Piles of coins

Unitholders of five Emerge Canada Inc. ETFs have become unsecured creditors of the fund manager now that the firm has failed to repay $4.7 million to the funds.

Emerge Canada was unable to pay its outstanding receivable before terminating its ETFs last month, but “continues to work towards payment to unitholders,” the manager wrote in a letter dated Jan. 5 addressed to unitholders of five of its Emerge ARK ETFs.

On May 11, the Ontario Securities Commission (OSC) suspended Emerge Canada’s registration for capital deficiency, highlighting a receivable owed to five of its Emerge ARK ETFs that had grown to $5.5 million. The receivable totalled $4.69 million as of Dec. 29, including interest.

The flagship Emerge ARK Global Disruptive Innovation ETF (EARK) and the Emerge ARK Genomics & Biotech ETF (EAGB) are owed the most, with the outstanding receivables for each fund representing about 5.6% of the net asset value (NAV) for each ETF as reported by Emerge on Dec. 15.

In dollar amounts, the EARK receivable is $3.9 million and the EAGB receivable is about $590,000.

The receivables represent between 0.55% and 1.50% of the NAV for the remaining three ETFs with money owed, or between $40,000 and $80,036. The receivable has been accruing interest at 2.5% annually since 2020.

The five Emerge ARK ETFs were fully liquidated on Oct. 31, but were terminated on Dec. 29 following the non-payment of the receivable.

The other six Emerge ETFs, including the ARK space exploration ETF, were not owed a receivable and were terminated on Dec. 20 after also being liquidated on Oct. 31.

All 11 ETFs had been untradeable since the OSC placed them under a cease-trade order (CTO) on April 6, after Emerge missed its deadline to file audited annual financial statements. The order represented the first time a CTO had been placed on a family of ETFs in Canada.

The unusual events continue with the funds’ termination. Speaking to Investment Executive last month, Dan Hallett, vice-president of research and principal with Oakville, Ont.’s HighView Asset Management Ltd., said he can’t recall another instance of unitholders becoming creditors to an ETF sponsor in the past 30 years.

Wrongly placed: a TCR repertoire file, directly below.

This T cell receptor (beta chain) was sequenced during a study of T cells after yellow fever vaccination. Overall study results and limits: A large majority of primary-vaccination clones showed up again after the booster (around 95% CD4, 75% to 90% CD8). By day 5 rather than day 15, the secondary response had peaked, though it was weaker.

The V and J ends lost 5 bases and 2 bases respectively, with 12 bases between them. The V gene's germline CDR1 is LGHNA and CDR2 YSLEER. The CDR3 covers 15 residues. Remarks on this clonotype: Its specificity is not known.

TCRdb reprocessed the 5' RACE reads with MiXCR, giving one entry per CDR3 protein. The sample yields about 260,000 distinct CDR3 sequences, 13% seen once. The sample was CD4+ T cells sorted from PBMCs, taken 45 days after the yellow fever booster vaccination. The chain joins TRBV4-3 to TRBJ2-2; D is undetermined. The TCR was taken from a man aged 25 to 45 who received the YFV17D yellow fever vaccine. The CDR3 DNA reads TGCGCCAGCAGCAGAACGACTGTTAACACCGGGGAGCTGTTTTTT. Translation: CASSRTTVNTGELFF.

Emerge Canada Inc. is the subject of a proposed class action being brought by Kalloghlian Myers LLP in Toronto, which alleges that unitholders suffered damages as a result of Emerge’s misconduct and the cease-trade order. The class action has not been certified.

Toronto-based AUM Law was appointed on Nov. 1 to monitor the wind-down of the ETFs. Following the orderly wind-down of all 11 ETFs, Emerge Canada Inc.’s registration will be fully suspended by the OSC.

Large losses

Following the liquidation announcement on Dec. 20, unitholders of the Emerge ETFs began receiving the proceeds of their investments, minus liabilities and fund expenses, and without receiving their portion of the receivable.

Several unitholders saw significant losses, largely due to the ETFs’ performance.

Frank Soodaye, a DIY investor in Mississauga, Ont. who had periodically invested in EARK between June 2022 and the cease-trade order in April 2023, told Investment Executive he received about $10,000 back on his $16,000 investment.

Manny, a DIY investor in Ontario, received about 30% of his $2,000 investment in EARK back. “It’s been a big lesson learned and an eye opener,” he said. (Investment Executive agreed to identify Manny by his first name only.)

Returns on a NAV basis for the six Emerge ARK funds between April 6, the day of the cease-trade order, and Oct. 31 ranged from -19.80% for EAGB to 2.36% for the autonomous tech and robotics ETF. The EARK fund returned -6.67%.

In its letter, Emerge stated it will arrange for any receivable payments to be made through the Canadian Depository for Securities and will notify unitholders on its website when payment has been completed.

Emerge ETFs timeline